Lodge linked to murder case for sale

Last updated 13:53 28/03/2014
Furneaux Lodge

BEAUTIFUL SETTING: Furneaux Lodge in Endeavour Inlet, where Captain James Cook visited in 1769.

Relevant offers

Commercial Property

Aussie owner of Wellington offices gets OIO nod for $100m property fund Taupo All Seasons Kiwi Holiday Park for sale Old Bank Arcade Wellington retailers prompt City Council sign policy review The Warehouse could quit Wainuiomata if mall upgrade doesn't happen soon Globally cheap industrial space rents in Auckland, Wellington and Christchurch Taranaki CBD office on the market, leased by Todd family Conservation House and Tel Tower in Wellington CBD on the market Odours from mushroom farm force rethink over location of kura kaupapa Non-structural elements a risk to life in earthquake says NZ Insurance Council Dairy farm sales fall but horticulture rise

Furneaux Lodge in the Marlborough Sounds - which featured in a notorious murder case 16 years ago - is up for sale by tender.

The lodge, in Endeavour Inlet, featured in the trial of Scott Watson, who was convicted of the murders of Ben Smart, 21, and Olivia Hope, 17, who were last seen boarding a yacht early on New Year's Day 1998.

Furneaux Lodge, set in a beautiful watefront spot surrounded by natural bush, is popular with boaties, tourists and it is the first overnight stop for many walkers on the Queen Charlotte Track.

Bayleys Marlborough agent Glenn Dick said it was a busy destination for national and international travellers.

"Queen Charlotte Track receives up to 25,000 overnight and day walkers, kayakers and boat travellers each year - providing a steady flow of visitors to the region.

"Set among 1.2 hectares of flat land, surrounded by 800 hectares of native forest, the beauty of the historic area has remained largely unchanged since Captain James Cook's first visit to the inlet in 1769."

There is no road access. Patrons arrive by water taxi, ferry cruise, private boat, helicopter, floatplane or straight off the Queen Charlotte Track.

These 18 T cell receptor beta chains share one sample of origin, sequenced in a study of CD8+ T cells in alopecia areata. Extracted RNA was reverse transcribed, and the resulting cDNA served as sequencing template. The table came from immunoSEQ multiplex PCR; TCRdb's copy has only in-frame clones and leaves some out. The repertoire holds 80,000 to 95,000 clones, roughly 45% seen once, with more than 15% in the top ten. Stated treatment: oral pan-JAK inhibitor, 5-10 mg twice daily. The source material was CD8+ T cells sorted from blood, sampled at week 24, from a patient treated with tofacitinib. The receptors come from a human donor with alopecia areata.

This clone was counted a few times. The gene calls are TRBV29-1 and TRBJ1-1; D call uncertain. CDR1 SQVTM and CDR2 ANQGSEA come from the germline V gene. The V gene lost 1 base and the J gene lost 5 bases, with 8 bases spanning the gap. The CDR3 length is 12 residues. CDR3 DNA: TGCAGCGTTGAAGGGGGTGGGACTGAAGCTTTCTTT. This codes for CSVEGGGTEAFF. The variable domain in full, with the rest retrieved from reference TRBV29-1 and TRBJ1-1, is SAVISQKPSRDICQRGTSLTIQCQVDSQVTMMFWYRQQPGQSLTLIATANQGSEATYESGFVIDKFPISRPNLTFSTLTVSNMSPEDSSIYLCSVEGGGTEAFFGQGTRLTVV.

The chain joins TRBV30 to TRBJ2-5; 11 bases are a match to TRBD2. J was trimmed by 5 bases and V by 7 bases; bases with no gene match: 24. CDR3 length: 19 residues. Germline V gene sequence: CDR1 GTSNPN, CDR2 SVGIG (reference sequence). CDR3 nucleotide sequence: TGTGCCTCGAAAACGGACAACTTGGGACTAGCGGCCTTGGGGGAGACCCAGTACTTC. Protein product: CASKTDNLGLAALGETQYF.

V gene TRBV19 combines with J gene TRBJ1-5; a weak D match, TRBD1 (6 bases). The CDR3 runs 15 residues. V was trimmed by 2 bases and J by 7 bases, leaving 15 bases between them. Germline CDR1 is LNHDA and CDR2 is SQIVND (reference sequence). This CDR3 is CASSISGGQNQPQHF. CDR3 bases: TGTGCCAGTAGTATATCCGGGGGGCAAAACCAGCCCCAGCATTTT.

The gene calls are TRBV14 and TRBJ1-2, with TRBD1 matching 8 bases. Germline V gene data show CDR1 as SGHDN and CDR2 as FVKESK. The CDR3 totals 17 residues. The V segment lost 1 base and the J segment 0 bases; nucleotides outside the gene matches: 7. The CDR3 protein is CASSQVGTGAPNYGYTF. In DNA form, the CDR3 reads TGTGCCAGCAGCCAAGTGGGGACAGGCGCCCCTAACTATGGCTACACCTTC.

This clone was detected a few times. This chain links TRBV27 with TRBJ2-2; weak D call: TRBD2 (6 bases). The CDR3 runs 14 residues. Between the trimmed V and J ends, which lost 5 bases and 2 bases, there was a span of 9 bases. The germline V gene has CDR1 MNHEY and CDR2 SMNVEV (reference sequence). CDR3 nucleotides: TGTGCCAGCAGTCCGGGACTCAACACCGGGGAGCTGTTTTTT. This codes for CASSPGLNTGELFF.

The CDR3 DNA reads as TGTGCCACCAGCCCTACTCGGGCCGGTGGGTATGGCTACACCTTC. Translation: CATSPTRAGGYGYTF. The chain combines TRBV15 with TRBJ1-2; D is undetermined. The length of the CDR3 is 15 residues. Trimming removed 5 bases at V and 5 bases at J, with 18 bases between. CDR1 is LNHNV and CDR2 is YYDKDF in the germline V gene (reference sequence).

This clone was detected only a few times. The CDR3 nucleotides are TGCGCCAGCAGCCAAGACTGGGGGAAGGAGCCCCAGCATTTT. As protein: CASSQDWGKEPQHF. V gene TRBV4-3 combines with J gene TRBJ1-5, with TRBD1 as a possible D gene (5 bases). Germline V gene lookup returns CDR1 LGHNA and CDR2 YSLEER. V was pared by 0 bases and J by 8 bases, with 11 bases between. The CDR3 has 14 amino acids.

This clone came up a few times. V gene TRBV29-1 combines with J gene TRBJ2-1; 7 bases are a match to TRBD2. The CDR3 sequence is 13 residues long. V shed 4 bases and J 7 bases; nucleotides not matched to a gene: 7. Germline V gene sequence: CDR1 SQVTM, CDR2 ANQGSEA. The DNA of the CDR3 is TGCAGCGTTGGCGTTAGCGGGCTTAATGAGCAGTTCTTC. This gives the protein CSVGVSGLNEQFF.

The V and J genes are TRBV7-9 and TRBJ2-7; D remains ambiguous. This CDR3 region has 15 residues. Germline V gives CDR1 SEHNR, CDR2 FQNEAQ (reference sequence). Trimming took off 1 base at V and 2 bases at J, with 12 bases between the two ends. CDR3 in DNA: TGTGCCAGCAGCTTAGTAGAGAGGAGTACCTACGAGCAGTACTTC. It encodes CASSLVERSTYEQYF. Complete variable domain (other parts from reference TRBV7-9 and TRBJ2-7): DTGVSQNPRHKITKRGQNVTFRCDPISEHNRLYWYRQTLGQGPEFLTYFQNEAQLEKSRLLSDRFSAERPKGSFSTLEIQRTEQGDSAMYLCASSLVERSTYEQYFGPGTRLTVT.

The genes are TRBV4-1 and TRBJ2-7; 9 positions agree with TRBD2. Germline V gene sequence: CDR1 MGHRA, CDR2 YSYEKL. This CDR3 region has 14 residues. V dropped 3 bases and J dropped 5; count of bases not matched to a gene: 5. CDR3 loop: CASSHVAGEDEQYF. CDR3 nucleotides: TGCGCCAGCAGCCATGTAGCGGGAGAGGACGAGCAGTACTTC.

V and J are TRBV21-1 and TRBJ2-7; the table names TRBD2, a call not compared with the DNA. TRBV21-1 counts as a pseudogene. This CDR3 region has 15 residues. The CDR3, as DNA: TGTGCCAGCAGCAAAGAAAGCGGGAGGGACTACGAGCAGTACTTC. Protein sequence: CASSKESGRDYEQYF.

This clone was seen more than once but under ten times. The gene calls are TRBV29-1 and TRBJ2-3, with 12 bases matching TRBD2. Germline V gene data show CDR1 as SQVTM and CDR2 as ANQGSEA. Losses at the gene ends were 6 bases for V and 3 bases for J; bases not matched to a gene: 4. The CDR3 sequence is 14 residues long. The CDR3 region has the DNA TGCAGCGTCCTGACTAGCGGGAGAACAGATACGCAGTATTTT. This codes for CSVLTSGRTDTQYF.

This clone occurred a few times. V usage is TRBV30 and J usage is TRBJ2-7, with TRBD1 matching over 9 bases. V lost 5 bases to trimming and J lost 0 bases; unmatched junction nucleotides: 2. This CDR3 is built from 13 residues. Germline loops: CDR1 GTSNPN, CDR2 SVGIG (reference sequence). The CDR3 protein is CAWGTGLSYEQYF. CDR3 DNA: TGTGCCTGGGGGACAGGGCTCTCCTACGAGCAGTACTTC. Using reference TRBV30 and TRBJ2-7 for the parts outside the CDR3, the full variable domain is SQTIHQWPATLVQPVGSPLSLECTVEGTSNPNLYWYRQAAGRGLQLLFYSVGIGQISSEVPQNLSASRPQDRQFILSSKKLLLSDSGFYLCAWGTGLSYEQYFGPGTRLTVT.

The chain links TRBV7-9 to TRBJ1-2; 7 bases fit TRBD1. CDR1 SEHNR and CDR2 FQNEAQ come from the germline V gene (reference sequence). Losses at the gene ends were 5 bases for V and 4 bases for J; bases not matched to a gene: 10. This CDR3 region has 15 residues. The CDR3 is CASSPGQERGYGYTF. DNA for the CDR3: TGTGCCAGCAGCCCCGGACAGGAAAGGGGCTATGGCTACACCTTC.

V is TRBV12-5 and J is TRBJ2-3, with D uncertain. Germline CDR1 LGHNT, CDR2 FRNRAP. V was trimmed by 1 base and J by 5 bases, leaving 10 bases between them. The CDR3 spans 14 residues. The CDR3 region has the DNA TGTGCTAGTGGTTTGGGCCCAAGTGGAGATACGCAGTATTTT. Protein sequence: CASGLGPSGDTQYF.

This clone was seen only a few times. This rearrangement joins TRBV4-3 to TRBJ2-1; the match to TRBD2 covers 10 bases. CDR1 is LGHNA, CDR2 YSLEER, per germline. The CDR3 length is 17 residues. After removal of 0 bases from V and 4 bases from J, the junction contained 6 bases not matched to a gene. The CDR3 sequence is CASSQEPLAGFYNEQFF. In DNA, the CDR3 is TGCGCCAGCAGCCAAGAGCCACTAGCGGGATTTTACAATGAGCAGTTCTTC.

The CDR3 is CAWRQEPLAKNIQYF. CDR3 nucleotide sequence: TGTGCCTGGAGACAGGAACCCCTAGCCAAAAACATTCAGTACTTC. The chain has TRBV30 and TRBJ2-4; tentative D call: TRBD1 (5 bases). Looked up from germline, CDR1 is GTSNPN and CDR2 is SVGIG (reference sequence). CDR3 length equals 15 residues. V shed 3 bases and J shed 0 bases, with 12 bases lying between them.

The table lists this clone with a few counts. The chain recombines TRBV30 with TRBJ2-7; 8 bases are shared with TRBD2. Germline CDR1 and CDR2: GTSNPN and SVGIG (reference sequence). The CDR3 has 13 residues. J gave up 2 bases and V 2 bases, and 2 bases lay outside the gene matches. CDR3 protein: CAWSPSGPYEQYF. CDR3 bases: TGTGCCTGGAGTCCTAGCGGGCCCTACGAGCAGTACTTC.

This was a niche tourism business, with an established reputation and relationships with suppliers, in a very special part of the country, said Dick.

"The future of tourism in this special slice of New Zealand is just waiting for a new owner to take over and stamp their own personality on this highly-regarded Kiwi lodge.

"This business caters to a range of guests from international travellers to Kiwi families and couples looking for a romantic retreat, corporate events, weddings and fishing trips."

It has 14 luxury one-bedroom apartments and hiker cabins, able to accommodate two to four people. It also has lease agreements for eight, 2-bedroom chalets. Rates, which vary between high summer and winter, range from $45 per adult per night in a hiker cabin to $269 per night per twin for the luxury suites.

The colonial-style main lodge building, originally built as a homestead in 1890, has seven upstairs bedrooms for staff accommodation. The Furneaux Bar, The Howden Room restaurant, a conference room, shop, office, main kitchen and cellar are downstairs.

The restaurant can seat up to 65 diners and there is room for a marquee on the lawn.

Other buildings include a stone built four-bedroom house, a two-bedroom chalet, a boat shed with storeroom and workshop areas. The property also has 13 permanent moorings and a floating jetty.

The property, which has a capital value of $2.75 million (a figure that does not include its value as a going concern) is up for tender closing on April 28.

Ad Feedback

- The Dominion Post


Special offers
Opinion poll

Do you rent or own your home?

Rent alone

Rent with others

Own with mortgage

Own freehold

Vote Result

Related story: $1m-plus in unclaimed bonds

Featured Promotions

Sponsored Content